KSN interviewed Independent candidate Greg Orman for U.S. Senate via Skype. You can watch the full interview here.
KSN: You’ve seen a big surge in numbers- what do you attribute it to?
Orman: “Well, I mean, we’re at 14 right now and our plan is to go significantly higher and I think the reason that we’re doing well is because our message is really speaking to the voters in Kansas. You know, people are frustrated. They recognize that we’re sending the worst of both parties to Washington and ultimately they know for us to solve our problems, as a country, that we really need to send problem solvers and not partisans and I think that message is really resonating with Kansas voters and as you’ve seen in four short weeks we’ve more than doubles the amount of support that we’ve had and I think we’re going to be going further. This is just the start.
KSN: You’re an Independent, the Senate is very partisan. How can you make a difference in the U.S. Senate without being a member of either party?
Orman: Well, most importantly, and the thing that distinguishes me is that I’m a problem solver. I’ve been a business person my whole life, and in business we have to solve problems every day to continue to grow our business and employ people and provide opportunities for people. So, unlike a lot of other folks who are in this race, I’ve had experience dealing with some of the challenges that every-day Americans are dealing with. We’ve had to deal with rising health care costs. We’ve had to deal with increasing government regulations. We’ve had to deal with budgets and balancing them day in and day out. If you look at my platform, it’s really about solutions because I’m a problem solver who believes that the best way to move forward as a country is to face our problems head on and not hide from them, not position for partisan advantage, but rather serve Americans instead of serving ourselves.
Orman: Going to the Senate as an Independent may be a challenging road to take, but it’s also very liberating. As an Independent, I get to go to Washington as a problem solver, not a partisan. I get to embrace the best ideas, wherever they come from, in order to move our country forward. If you think about the Senate specifically, if I were to get elected, there’s a very real chance that neither party would have a majority in the U.S. Senate. And if that were the case, it would provide Kansas a real tool for defining the agenda in the Senate and forcing the Senate to face our problems instead of just positioning for partisan advantage.
KSN: Immigration is a big issue. How would you solve the problem?
Orman: For us to deal with our current immigration system, we have to adopt a policy that’s tough, fair, and practical. By tough, I mean we need to secure our borders. It’s something that we’ve been working on, but we’re not quite there, but we need first make sure we secure our borders. It’s got to be fair to tax payers. So, if someone’s in this country and is undocumented, I think they need to go an register with the INS, they need to pay a fine or perform community service as an acknowledgment that they’ve broken the law, they need to pay taxes, hold down a job, obey our laws, learn English, and ultimately at that point, if they want to get in line and apply for citizenship, they should be able to do that. By the same token, it has to be practical. It’s just not practical to say that we’re going to find and send back to other countries 11 million undocumented people. And frankly, it’s not even advisable. We’ve got whole industries in Kansas that would go away. We’ve got towns that would be decimated if we took such drastic actions. Towns like Dodge City and Garden City, much of the agricultural community in Kansas would be absolutely devastated if we took a real harsh position on that. In that regard, it needs to be tough, fair, and practical.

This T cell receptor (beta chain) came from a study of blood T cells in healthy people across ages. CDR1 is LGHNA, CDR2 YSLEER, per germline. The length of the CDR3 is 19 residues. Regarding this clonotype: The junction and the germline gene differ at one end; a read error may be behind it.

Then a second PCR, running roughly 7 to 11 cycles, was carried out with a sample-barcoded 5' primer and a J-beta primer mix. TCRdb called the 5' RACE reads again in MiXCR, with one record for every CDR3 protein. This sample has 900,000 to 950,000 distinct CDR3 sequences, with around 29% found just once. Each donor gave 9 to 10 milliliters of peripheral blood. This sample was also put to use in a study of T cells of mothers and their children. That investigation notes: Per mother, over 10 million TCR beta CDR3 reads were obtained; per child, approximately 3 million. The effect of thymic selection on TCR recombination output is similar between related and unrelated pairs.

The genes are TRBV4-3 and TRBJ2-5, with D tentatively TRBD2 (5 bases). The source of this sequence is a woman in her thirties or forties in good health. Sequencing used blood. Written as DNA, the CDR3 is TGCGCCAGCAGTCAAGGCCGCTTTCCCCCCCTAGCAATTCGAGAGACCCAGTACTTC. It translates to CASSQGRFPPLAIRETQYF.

KSN: When you say, “secure the borders,” so you mean fence? Border Patrol/troops?
Orman: We’ve dramatically increased the number of border security agents that we have on the border over the last 10 years. In fact, I think in 2004 we had something along the order of 10,000 security agents, now we’re closer to 21,000 people working in border security. I think we need to continue the commitment to the number of folks there. I do think we need to look at an evaluate whether or not there are opportunities to employ technology to do a better job of securing the border and we don’t create a perception that we have poor border control. Another thing to think about, just in terms of immigration policy is all the unintended consequences of having 11 million people living here who are sort of living outside of the system. We’re talking about increased instances of certain diseases, and it doesn’t surprise me that with 11 million people who might be afraid to go and get vaccinations. And so there are lots of unintended consequences for not solving the problem. And the other thing that I’d point out, is that if we look at this problem over a long period of time, when Senator Roberts was elected to the house, we had 2.1 million undocumented workers in this country, and today we have 11 million. Both sides like to talk about being tough on immigration and immigration reform, but frankly both sides have had control of Congress and the White House for extended periods of time, and neither side has really done anything about it. It’s because there are large vocal constituencies in both parties on either side of this issue. So I think that immigration is just yet another example of how Washington is failing us by failing to act on a constructive solution.